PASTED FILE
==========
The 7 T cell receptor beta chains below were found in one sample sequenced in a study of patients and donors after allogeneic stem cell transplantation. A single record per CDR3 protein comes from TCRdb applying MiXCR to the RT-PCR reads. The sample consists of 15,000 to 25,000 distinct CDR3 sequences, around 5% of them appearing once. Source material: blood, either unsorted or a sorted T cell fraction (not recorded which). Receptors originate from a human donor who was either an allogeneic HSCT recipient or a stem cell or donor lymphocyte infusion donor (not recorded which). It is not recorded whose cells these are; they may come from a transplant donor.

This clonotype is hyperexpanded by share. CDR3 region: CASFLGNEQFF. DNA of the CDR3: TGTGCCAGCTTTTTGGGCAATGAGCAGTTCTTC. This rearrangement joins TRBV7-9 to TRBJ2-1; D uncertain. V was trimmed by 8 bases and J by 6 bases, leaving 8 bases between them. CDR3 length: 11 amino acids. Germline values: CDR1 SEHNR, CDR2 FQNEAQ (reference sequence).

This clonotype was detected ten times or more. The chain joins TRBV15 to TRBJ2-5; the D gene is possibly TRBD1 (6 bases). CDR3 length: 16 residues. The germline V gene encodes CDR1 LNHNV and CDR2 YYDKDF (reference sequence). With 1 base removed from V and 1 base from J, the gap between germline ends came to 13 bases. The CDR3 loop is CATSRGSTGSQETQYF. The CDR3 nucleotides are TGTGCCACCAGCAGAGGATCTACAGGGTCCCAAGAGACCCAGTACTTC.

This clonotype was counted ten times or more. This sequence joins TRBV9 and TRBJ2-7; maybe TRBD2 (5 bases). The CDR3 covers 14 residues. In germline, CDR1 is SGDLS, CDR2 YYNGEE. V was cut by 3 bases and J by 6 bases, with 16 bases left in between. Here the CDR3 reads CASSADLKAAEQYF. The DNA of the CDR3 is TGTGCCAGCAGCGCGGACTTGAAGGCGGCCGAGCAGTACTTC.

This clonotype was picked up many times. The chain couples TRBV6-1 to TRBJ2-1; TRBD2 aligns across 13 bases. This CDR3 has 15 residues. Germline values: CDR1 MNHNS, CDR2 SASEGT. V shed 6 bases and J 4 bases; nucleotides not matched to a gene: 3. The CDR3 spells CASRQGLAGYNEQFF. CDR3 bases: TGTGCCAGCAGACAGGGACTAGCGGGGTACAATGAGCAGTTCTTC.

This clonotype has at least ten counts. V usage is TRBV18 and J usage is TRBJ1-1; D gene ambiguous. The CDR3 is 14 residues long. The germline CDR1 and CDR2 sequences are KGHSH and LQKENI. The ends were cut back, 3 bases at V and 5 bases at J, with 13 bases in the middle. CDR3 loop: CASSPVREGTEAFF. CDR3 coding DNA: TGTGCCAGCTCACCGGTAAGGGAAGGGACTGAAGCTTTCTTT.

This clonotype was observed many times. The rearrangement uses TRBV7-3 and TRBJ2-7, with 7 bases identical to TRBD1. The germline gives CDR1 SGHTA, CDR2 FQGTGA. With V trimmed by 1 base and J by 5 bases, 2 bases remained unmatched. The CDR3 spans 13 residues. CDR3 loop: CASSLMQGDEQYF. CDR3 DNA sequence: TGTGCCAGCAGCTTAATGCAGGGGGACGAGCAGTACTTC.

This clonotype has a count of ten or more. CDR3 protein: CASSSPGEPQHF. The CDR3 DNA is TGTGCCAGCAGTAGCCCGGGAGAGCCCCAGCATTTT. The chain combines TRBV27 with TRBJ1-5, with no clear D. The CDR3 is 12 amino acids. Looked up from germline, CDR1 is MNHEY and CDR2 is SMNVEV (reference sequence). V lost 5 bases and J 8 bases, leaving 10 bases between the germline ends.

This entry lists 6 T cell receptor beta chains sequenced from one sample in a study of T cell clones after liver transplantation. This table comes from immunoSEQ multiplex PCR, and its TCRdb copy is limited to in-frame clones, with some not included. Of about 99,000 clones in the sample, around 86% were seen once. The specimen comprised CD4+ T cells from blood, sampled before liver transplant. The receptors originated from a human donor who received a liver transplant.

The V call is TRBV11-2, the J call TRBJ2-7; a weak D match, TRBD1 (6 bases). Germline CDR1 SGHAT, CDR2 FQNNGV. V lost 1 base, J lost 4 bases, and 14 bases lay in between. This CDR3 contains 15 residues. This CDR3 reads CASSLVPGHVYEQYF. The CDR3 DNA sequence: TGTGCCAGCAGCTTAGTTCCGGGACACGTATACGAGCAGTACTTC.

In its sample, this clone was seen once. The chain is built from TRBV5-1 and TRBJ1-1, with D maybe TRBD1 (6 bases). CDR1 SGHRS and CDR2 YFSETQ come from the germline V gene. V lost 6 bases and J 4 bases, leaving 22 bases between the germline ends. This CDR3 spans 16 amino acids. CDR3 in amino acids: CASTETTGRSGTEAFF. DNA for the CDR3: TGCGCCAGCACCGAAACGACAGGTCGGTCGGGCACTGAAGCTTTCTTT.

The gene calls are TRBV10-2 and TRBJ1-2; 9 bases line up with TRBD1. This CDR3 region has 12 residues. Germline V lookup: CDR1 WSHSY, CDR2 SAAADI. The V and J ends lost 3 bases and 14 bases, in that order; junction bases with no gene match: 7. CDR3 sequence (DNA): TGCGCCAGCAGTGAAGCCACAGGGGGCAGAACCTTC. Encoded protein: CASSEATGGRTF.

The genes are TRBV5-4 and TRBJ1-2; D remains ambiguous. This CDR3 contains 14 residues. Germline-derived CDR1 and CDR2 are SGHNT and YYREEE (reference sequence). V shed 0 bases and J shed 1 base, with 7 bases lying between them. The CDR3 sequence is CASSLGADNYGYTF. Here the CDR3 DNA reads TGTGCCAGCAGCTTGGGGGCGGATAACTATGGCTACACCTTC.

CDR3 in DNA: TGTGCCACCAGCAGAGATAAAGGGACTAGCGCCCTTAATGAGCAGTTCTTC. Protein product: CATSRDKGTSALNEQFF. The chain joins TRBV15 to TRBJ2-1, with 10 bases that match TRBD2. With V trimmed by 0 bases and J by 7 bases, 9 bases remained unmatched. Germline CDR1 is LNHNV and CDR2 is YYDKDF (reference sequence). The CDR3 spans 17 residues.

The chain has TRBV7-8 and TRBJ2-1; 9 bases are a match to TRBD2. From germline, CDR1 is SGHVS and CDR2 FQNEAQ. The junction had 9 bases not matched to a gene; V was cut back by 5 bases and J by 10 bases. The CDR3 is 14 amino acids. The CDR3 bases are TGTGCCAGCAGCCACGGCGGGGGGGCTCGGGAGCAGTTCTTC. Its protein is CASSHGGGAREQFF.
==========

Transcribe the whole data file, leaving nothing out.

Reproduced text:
The 7 T cell receptor beta chains below were found in one sample sequenced in a study of patients and donors after allogeneic stem cell transplantation. A single record per CDR3 protein comes from TCRdb applying MiXCR to the RT-PCR reads. The sample consists of 15,000 to 25,000 distinct CDR3 sequences, around 5% of them appearing once. Source material: blood, either unsorted or a sorted T cell fraction (not recorded which). Receptors originate from a human donor who was either an allogeneic HSCT recipient or a stem cell or donor lymphocyte infusion donor (not recorded which). It is not recorded whose cells these are; they may come from a transplant donor.

This clonotype is hyperexpanded by share. CDR3 region: CASFLGNEQFF. DNA of the CDR3: TGTGCCAGCTTTTTGGGCAATGAGCAGTTCTTC. This rearrangement joins TRBV7-9 to TRBJ2-1; D uncertain. V was trimmed by 8 bases and J by 6 bases, leaving 8 bases between them. CDR3 length: 11 amino acids. Germline values: CDR1 SEHNR, CDR2 FQNEAQ (reference sequence).

This clonotype was detected ten times or more. The chain joins TRBV15 to TRBJ2-5; the D gene is possibly TRBD1 (6 bases). CDR3 length: 16 residues. The germline V gene encodes CDR1 LNHNV and CDR2 YYDKDF (reference sequence). With 1 base removed from V and 1 base from J, the gap between germline ends came to 13 bases. The CDR3 loop is CATSRGSTGSQETQYF. The CDR3 nucleotides are TGTGCCACCAGCAGAGGATCTACAGGGTCCCAAGAGACCCAGTACTTC.

This clonotype was counted ten times or more. This sequence joins TRBV9 and TRBJ2-7; maybe TRBD2 (5 bases). The CDR3 covers 14 residues. In germline, CDR1 is SGDLS, CDR2 YYNGEE. V was cut by 3 bases and J by 6 bases, with 16 bases left in between. Here the CDR3 reads CASSADLKAAEQYF. The DNA of the CDR3 is TGTGCCAGCAGCGCGGACTTGAAGGCGGCCGAGCAGTACTTC.

This clonotype was picked up many times. The chain couples TRBV6-1 to TRBJ2-1; TRBD2 aligns across 13 bases. This CDR3 has 15 residues. Germline values: CDR1 MNHNS, CDR2 SASEGT. V shed 6 bases and J 4 bases; nucleotides not matched to a gene: 3. The CDR3 spells CASRQGLAGYNEQFF. CDR3 bases: TGTGCCAGCAGACAGGGACTAGCGGGGTACAATGAGCAGTTCTTC.

This clonotype has at least ten counts. V usage is TRBV18 and J usage is TRBJ1-1; D gene ambiguous. The CDR3 is 14 residues long. The germline CDR1 and CDR2 sequences are KGHSH and LQKENI. The ends were cut back, 3 bases at V and 5 bases at J, with 13 bases in the middle. CDR3 loop: CASSPVREGTEAFF. CDR3 coding DNA: TGTGCCAGCTCACCGGTAAGGGAAGGGACTGAAGCTTTCTTT.

This clonotype was observed many times. The rearrangement uses TRBV7-3 and TRBJ2-7, with 7 bases identical to TRBD1. The germline gives CDR1 SGHTA, CDR2 FQGTGA. With V trimmed by 1 base and J by 5 bases, 2 bases remained unmatched. The CDR3 spans 13 residues. CDR3 loop: CASSLMQGDEQYF. CDR3 DNA sequence: TGTGCCAGCAGCTTAATGCAGGGGGACGAGCAGTACTTC.

This clonotype has a count of ten or more. CDR3 protein: CASSSPGEPQHF. The CDR3 DNA is TGTGCCAGCAGTAGCCCGGGAGAGCCCCAGCATTTT. The chain combines TRBV27 with TRBJ1-5, with no clear D. The CDR3 is 12 amino acids. Looked up from germline, CDR1 is MNHEY and CDR2 is SMNVEV (reference sequence). V lost 5 bases and J 8 bases, leaving 10 bases between the germline ends.

This entry lists 6 T cell receptor beta chains sequenced from one sample in a study of T cell clones after liver transplantation. This table comes from immunoSEQ multiplex PCR, and its TCRdb copy is limited to in-frame clones, with some not included. Of about 99,000 clones in the sample, around 86% were seen once. The specimen comprised CD4+ T cells from blood, sampled before liver transplant. The receptors originated from a human donor who received a liver transplant.

The V call is TRBV11-2, the J call TRBJ2-7; a weak D match, TRBD1 (6 bases). Germline CDR1 SGHAT, CDR2 FQNNGV. V lost 1 base, J lost 4 bases, and 14 bases lay in between. This CDR3 contains 15 residues. This CDR3 reads CASSLVPGHVYEQYF. The CDR3 DNA sequence: TGTGCCAGCAGCTTAGTTCCGGGACACGTATACGAGCAGTACTTC.

In its sample, this clone was seen once. The chain is built from TRBV5-1 and TRBJ1-1, with D maybe TRBD1 (6 bases). CDR1 SGHRS and CDR2 YFSETQ come from the germline V gene. V lost 6 bases and J 4 bases, leaving 22 bases between the germline ends. This CDR3 spans 16 amino acids. CDR3 in amino acids: CASTETTGRSGTEAFF. DNA for the CDR3: TGCGCCAGCACCGAAACGACAGGTCGGTCGGGCACTGAAGCTTTCTTT.

The gene calls are TRBV10-2 and TRBJ1-2; 9 bases line up with TRBD1. This CDR3 region has 12 residues. Germline V lookup: CDR1 WSHSY, CDR2 SAAADI. The V and J ends lost 3 bases and 14 bases, in that order; junction bases with no gene match: 7. CDR3 sequence (DNA): TGCGCCAGCAGTGAAGCCACAGGGGGCAGAACCTTC. Encoded protein: CASSEATGGRTF.

The genes are TRBV5-4 and TRBJ1-2; D remains ambiguous. This CDR3 contains 14 residues. Germline-derived CDR1 and CDR2 are SGHNT and YYREEE (reference sequence). V shed 0 bases and J shed 1 base, with 7 bases lying between them. The CDR3 sequence is CASSLGADNYGYTF. Here the CDR3 DNA reads TGTGCCAGCAGCTTGGGGGCGGATAACTATGGCTACACCTTC.

CDR3 in DNA: TGTGCCACCAGCAGAGATAAAGGGACTAGCGCCCTTAATGAGCAGTTCTTC. Protein product: CATSRDKGTSALNEQFF. The chain joins TRBV15 to TRBJ2-1, with 10 bases that match TRBD2. With V trimmed by 0 bases and J by 7 bases, 9 bases remained unmatched. Germline CDR1 is LNHNV and CDR2 is YYDKDF (reference sequence). The CDR3 spans 17 residues.

The chain has TRBV7-8 and TRBJ2-1; 9 bases are a match to TRBD2. From germline, CDR1 is SGHVS and CDR2 FQNEAQ. The junction had 9 bases not matched to a gene; V was cut back by 5 bases and J by 10 bases. The CDR3 is 14 amino acids. The CDR3 bases are TGTGCCAGCAGCCACGGCGGGGGGGCTCGGGAGCAGTTCTTC. Its protein is CASSHGGGAREQFF.